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A Spectacle of Stigma

A Spectacle of Stigma

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Published by HIV Justice Network
A First-hand Account of a Canadian Criminal HIV Exposure Trial by Carl W. Rush
A First-hand Account of a Canadian Criminal HIV Exposure Trial by Carl W. Rush

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Published by: HIV Justice Network on Jan 25, 2013
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11/26/2013

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A Spectacle of Stigma
 A First-hand Account of a CanadianCriminal HIV Exposure Trial
Carl W. Rush2012
 
1All Rights Reserved © 2012 Carl W. Rush
A Spectacle of Stigma
A First-hand Account of a Canadian Criminal HIV Exposure Trial
1
 
Carl W. Rush
 
I recently attended the criminal HIV exposure trial oftwo young men in Kitchener, Ontario. Each wasfound guilty of two counts of Aggravated SexualAssault for exposing (but not infecting) two othermen to HIV. They are now liable for a Life Sentence.Prior to the trial, I had been following HIV exposure
trials in Canada and reading the courts’ decisions. To
me, many of the guilty verdicts just did not seem tofit the evidence presented in the trial or in some casesdid not even seem to follow the law.
2
How doesnon-violent, consensual sex between adultsbecome a crime? I had been wondering if I wasmissing something; I wondered what it was that Iwas blind to. Was I being unreasonable? Did I notproperly understand the law or the legalprocedures? Was I blind to my own ignorance orbias? When I found out that another HIV exposuretrial was scheduled right in my ownneighbourhood, I knew that I had to go. I had tosee what was happening for myself.
The Trial
 
The trial lasted 12 ½ days, including two full days of jury selection and 11 hours of jurydeliberations. The Judge began the trial by giving the Jury some general preliminaryinstructions.
“Even I am surprised by theverdict.”
 Andre RajnaCrown ProsecutorDecember 19, 2012
 
2All Rights Reserved © 2012 Carl W. Rush
The Crown Prosecutor then made an opening statement; Defense Counsel did not. TheCrown, then presented its evidence, calling 5 witnesses: the two investigating policedetectives; the two Complainants and a public health expert on HIV transmission andepidemiology. The Crown also presented multiple exhibits including transcripts of textmessages among the Complainants and Defendants, the medical records of theDefendants and one of the Complainants, the expe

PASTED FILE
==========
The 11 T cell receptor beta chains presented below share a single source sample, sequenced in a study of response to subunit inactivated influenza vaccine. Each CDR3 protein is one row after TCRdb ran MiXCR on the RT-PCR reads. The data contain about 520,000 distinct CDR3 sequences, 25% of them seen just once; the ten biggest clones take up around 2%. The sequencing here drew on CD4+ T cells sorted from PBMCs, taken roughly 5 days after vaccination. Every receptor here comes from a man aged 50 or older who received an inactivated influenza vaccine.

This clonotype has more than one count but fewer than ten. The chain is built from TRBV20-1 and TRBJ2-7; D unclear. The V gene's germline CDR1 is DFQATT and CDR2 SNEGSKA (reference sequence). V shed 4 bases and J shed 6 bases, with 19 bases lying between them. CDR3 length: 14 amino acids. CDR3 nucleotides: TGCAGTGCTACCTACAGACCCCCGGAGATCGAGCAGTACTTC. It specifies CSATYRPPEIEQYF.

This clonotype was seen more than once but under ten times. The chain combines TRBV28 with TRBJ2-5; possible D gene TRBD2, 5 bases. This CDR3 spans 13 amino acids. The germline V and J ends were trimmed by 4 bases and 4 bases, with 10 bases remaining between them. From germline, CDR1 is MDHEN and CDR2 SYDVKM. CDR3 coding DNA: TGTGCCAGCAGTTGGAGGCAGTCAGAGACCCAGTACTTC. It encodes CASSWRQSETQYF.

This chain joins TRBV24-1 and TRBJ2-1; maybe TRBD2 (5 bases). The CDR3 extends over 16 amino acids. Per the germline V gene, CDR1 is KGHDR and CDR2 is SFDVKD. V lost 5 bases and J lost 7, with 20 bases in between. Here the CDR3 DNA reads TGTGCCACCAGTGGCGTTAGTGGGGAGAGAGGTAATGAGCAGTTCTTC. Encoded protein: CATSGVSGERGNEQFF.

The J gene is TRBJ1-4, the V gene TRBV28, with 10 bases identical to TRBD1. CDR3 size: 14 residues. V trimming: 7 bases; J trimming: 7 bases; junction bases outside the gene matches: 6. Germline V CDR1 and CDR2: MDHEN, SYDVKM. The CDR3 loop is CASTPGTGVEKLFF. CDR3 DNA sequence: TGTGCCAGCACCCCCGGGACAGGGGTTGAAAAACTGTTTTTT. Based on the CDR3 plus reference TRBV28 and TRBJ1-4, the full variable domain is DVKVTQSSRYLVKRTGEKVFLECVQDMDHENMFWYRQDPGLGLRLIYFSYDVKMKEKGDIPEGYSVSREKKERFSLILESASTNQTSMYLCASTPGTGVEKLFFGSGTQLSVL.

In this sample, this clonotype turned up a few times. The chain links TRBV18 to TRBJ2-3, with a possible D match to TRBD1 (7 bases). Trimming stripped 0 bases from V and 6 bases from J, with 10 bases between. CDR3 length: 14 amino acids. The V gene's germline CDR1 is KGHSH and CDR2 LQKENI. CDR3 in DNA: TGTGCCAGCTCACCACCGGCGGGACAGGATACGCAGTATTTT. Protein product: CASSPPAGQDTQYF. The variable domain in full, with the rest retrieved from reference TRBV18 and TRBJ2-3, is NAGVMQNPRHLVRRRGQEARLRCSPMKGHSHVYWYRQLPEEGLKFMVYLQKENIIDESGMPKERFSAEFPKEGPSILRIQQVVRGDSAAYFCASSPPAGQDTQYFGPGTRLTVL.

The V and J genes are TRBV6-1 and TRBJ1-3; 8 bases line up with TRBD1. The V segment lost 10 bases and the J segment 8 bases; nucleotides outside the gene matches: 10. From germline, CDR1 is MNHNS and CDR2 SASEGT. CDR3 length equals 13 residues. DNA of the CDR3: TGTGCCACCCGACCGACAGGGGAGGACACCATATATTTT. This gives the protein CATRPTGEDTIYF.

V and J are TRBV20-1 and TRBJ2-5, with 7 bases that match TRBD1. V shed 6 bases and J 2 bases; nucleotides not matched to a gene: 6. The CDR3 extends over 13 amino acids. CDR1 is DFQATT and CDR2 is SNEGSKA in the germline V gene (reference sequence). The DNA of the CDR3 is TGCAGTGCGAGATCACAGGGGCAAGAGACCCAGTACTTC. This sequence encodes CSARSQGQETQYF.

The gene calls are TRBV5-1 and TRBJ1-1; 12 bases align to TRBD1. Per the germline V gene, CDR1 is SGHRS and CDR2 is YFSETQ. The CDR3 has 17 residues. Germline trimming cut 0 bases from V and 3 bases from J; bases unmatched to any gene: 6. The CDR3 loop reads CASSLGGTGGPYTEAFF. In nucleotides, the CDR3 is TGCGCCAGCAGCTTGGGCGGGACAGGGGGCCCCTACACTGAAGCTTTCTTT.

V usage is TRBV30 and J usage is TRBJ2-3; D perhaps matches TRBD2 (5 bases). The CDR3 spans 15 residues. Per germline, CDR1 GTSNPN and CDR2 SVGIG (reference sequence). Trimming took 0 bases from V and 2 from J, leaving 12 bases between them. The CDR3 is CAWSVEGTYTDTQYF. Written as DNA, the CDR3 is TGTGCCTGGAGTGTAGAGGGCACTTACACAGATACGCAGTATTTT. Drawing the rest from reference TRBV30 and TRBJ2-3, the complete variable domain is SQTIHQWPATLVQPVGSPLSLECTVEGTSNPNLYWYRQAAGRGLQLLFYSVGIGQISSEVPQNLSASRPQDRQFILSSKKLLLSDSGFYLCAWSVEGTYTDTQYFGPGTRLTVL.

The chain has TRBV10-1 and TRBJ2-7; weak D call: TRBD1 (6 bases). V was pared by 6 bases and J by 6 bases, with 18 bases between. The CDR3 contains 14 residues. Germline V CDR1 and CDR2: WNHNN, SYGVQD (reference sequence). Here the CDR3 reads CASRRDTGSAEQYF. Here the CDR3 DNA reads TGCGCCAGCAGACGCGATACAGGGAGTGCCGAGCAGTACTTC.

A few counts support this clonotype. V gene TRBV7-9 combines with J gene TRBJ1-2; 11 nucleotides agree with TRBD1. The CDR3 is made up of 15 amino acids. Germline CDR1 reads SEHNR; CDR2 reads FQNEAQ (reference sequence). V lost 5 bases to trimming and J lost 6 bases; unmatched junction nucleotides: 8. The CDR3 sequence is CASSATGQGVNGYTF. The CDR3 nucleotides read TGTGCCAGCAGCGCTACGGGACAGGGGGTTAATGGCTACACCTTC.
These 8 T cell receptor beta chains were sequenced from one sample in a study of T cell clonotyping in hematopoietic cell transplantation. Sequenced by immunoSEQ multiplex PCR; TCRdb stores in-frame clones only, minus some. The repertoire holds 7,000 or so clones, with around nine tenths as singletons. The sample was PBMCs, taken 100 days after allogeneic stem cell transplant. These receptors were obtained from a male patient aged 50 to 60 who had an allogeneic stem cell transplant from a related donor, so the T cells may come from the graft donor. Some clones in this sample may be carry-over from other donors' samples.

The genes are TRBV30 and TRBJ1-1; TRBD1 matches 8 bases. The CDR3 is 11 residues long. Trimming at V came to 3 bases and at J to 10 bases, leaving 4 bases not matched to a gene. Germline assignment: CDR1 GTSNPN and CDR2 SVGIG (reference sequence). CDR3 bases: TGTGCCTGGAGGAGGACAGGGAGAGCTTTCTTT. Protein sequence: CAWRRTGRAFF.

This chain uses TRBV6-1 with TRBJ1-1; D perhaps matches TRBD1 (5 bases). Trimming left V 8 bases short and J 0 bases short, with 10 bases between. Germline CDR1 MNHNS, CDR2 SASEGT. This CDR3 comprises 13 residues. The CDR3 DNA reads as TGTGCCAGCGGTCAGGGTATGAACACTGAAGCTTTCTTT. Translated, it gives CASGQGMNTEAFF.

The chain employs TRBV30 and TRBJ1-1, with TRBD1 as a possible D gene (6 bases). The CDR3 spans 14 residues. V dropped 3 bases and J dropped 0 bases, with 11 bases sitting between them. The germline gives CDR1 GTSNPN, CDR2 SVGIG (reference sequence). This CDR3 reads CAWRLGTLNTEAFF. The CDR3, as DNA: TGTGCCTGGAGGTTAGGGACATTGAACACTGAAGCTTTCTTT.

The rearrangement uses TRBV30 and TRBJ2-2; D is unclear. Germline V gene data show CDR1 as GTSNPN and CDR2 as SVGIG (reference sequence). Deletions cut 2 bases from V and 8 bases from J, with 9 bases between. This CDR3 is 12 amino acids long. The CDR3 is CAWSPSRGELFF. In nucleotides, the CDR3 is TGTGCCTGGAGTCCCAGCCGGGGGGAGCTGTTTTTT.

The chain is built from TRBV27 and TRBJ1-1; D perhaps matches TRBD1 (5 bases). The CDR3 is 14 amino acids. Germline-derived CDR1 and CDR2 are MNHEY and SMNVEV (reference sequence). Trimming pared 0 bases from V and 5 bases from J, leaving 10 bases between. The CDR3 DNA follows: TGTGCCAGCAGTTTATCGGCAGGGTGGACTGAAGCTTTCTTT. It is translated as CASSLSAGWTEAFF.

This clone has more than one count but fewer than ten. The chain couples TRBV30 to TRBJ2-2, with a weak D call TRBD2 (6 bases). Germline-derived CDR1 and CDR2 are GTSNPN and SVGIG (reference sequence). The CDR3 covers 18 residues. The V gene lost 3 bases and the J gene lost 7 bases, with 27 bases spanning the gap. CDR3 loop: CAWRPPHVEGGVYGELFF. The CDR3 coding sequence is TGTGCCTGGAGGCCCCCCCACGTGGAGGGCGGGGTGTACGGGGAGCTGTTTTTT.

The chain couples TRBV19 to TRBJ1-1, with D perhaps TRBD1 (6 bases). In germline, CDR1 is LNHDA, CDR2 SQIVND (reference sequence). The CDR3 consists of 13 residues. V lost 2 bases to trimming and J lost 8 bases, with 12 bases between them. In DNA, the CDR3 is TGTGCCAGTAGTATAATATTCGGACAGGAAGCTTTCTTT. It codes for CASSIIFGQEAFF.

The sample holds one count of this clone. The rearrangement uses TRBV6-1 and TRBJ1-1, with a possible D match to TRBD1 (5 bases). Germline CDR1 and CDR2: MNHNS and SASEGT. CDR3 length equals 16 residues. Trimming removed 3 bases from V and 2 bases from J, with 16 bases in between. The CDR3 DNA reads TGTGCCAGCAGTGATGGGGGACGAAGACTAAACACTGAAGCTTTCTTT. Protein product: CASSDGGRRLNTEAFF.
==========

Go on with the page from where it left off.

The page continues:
rt’s report for this case and a necklace
one of the Defendants mistakenly left behind at one of the C
omplainant’s apartment.
All of this evidence was rigorously cross-examined by the Defense Counsellors.The Jury asked multiple questions of the Judge durin
g Crown’s presentations and theDefense’s cross
-examination. Their first question, on the morning of second day ofevidence, requested the definition of Aggravated Sexual Assault. The Judge postponedthe answer until his final instructions to the Jury.Defense Counsel aggressively targeted the credibility of the Complainants. BothComplainants were asked to explain the multiple discrepancies between their policestatements, their testimony at pre-trial hearings and their testimony at the trial itself.They gave distinctly different versions of the sexacts that were the subject of the charges. The firstComplainant recounted three different accountsabout which one of the Defendants he had hadintercourse with, over the course of his statementsto the police and his testimony at the preliminaryhearing and this trial. He testified that he testedregularly for sexually transmitted infections(
STI’s
), always used a condom for intercourse and
always enquired about his partners’ HIV status,
except, of course,
 
in this case and the 5 othersexual partners he referred to in his text messagesincluding the other Complainant whom he knewto have an active syphilis infection. After thiscontradiction was exposed he stated that he relied on the other Complainant to arrange
and screen the participants for all of their group sex encounters. “
If they were all rightwith him, it was OK with me
.”
The second Complainant testified that he had not always
used condoms or enquired about his partners’ HIV status because he looked over hispotential sexual partners and if “they looked upstanding and had
their own car, they
were good to go.”
He said this was the first time he arranged a group sexual encounter,
The Judge expressed
“grave doubts” about the
C
omplainants’
credibility
and said they were “aliveto the risks.”
 Justice Donald GordonPre-charge ConferenceDecember 13, 2012

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